--begin forwarded message--------------

Date: Mon, 03 Feb 1997 17:36:46 -0600 (MDT)
From: Sam Couch <SCOUCH@dsu1.dsu.NoDak.edu>
Subject: Wilderness Field School
To: darwin@iris.uncg.edu
Organization: Dickinson State University

If appropriate, please list the following notice on Darwin-L.  Thanks!

Dickinson State University, in cooperation with the US Forest Service, plans
to conduct a wilderness anthropological field school in Idaho's Payette
National Forest from June 29 to July 18, 1997.  The project will involve site
testing and evaluation of a 19th-century Chinese mining encampment.  For
more information, contact Dr. Sam. Couch, Dept. of Social Sciences,
Dickinson State University, Dickinson, ND  58601, or visit the field school
website at: "http://www.dsu.nodak.edu/~scouch/field_school/fs.html"

Cheers!

Samuel L. Couch, Assistant Professor of Geography and Anthropology
Department of Social Sciences, Dickinson (ND) State University 58601
701-227-2114 ofc; 800-279-4295 DSU toll free;
701-227-2006 fax; 701-225-2338 res

--end forwarded message----------------

_______________________________________________________________________________

<42:14>From DARWIN@iris.uncg.edu Wed Feb 26 10:29:11 1997

Date: Wed, 26 Feb 1997 11:28:59 -0500 (EST)
From: DARWIN@iris.uncg.edu
Subject: Re: Phylogenetic Tree CD ROM (fwd)
To: darwin-l@ukanaix.cc.ukans.edu
Organization: University of NC at Greensboro

--begin forwarded message--------------

Date: Tue, 25 Feb 1997 09:55:11 -0500 (EST)
From: Kevin de Queiroz <MNHVZ082%SIVM.BITNET@KUHUB.CC.UKANS.EDU>
Subject: Re: Phylogenetic Tree CD ROM
To: Darwin-L <darwin-l@raven.cc.ukans.edu>

Concerning Jim Hofmann's request about CD ROMs on phylogenetic
relationships, the California Academy of Sciences put one together
called Lifemap as part of their Life Through Time exhibit.  I
believe it is still available.  If you are willing to go to the
WWW, there is, of course, the Tree of Life (http://phylogeny.
arizona.edu/tree/).

Kevin de Queiroz

--end forwarded message----------------

_______________________________________________________________________________

<42:15>From Izzy@telaviv.ndsoft.com Wed Feb 26 23:13:05 1997

From: "Izzy (Israel) Cohen" <Izzy@telaviv.ndsoft.com>
To: "'DARWIN List'" <DARWIN-L@RAVEN.CC.UKANS.EDU>
Subject: Molecular Phylogenetics and Evolution
Date: Thu, 27 Feb 97 07:11:00 PST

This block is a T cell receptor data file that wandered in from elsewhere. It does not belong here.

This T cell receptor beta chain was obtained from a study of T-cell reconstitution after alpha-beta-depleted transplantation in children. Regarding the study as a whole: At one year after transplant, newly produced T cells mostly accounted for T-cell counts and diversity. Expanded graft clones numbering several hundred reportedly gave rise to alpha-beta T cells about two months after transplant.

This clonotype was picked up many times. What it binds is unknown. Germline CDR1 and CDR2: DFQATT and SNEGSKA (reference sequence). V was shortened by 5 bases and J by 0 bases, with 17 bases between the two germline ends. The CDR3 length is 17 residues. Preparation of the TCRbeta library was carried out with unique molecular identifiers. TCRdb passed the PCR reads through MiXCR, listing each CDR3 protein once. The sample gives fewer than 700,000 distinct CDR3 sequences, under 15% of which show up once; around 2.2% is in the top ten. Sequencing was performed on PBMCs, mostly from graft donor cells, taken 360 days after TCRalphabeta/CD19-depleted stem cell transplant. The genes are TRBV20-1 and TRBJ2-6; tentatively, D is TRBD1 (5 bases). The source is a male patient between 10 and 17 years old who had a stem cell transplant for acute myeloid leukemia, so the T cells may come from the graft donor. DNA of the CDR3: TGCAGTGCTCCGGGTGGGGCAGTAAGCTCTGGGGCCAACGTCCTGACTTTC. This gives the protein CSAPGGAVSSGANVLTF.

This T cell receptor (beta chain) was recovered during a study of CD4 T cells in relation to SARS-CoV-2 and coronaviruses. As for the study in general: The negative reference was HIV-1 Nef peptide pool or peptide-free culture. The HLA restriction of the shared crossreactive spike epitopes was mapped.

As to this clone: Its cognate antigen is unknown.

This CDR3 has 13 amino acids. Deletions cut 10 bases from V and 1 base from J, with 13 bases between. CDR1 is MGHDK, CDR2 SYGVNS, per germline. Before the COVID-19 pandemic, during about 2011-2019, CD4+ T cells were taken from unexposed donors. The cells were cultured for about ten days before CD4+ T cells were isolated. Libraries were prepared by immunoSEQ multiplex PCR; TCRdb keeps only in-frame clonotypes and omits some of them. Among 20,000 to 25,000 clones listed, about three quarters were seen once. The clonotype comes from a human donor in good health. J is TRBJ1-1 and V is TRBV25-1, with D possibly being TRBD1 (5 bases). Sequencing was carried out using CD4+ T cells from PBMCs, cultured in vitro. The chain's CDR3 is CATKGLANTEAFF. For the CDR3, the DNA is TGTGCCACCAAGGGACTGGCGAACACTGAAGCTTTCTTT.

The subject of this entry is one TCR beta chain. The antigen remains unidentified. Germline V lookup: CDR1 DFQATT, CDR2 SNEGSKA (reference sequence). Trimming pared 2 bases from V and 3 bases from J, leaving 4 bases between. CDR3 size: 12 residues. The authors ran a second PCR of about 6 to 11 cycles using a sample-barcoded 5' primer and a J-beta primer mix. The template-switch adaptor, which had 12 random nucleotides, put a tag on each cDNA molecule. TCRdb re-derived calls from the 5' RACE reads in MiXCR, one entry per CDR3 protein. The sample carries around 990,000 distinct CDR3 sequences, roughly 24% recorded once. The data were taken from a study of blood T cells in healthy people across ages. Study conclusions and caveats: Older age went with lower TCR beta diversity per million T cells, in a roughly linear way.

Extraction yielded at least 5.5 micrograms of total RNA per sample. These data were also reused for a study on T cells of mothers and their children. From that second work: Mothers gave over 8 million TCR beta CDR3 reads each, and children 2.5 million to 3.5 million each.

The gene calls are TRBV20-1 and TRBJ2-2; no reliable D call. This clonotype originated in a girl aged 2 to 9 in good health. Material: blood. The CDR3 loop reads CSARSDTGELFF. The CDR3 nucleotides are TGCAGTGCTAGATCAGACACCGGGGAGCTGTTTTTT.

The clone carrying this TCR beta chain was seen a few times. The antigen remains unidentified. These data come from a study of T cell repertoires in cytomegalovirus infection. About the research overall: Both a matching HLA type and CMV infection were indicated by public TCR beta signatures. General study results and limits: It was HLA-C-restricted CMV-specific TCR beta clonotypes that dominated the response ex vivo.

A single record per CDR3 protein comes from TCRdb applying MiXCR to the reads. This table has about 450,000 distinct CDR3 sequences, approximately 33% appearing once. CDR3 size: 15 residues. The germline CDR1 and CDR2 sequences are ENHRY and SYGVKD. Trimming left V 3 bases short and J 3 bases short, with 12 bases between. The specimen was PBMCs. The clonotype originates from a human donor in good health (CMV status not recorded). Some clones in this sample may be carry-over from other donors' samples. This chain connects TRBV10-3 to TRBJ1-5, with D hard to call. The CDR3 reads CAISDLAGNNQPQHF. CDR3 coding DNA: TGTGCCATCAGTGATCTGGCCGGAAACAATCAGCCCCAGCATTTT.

Forwarded by: Israel Cohen <izzy@telaviv.ndsoft.com>
Subject: Molecular Phylogenetics and Evolution
Date: Tuesday, 25 February 1997 02:58PM
From: james <jrenfro@seas.upenn.edu>

Molecular Phylogenetics and Evolution

http://www.apnet.com/www/journal/fy.htm

This online version of the print journal of the same name is published
bimonthly by Academic Press, Inc. through a program titled IDEAL
(International Digital Electronic Access Library). Molecular Phylogenetics
and Evolution is dedicated to bringing Darwin's dream=97to "have fairly
true genealogical trees of each great kingdom of Nature"=97within grasp.
The journal provides a forum for molecular studies that advance our
understanding of phylogeny and evolution. This journal plays an important
role by publishing the results of molecular studies that identify the
actual clades to which different species and higher taxa belong. Such
knowledge will further the development of phylogenetically more accurate
taxonomic classifications and ultimately lead to a unified classification
for all the ramifying lines of life. Molecular Phylogenetics and Evolution
publishes high-quality papers that result from or encourage the
collaboration of molecular biologists and computer scientists with the
community of systematic and evolutionary biologists. In addition, the
journal presents new findings on or insights into evolutionary processes
and mechanisms as expressed at the molecular level, as well as papers that
deal with the methodology of reconstructing evolutionary history from
molecular data (such as papers that describe new or more powerful computer
algorithms for constructing phylogenetic trees from homologous nucleotide
sequences or from homologous amino acid sequences).=20

Some articles appearing in the February 1997 issue of the Journal include: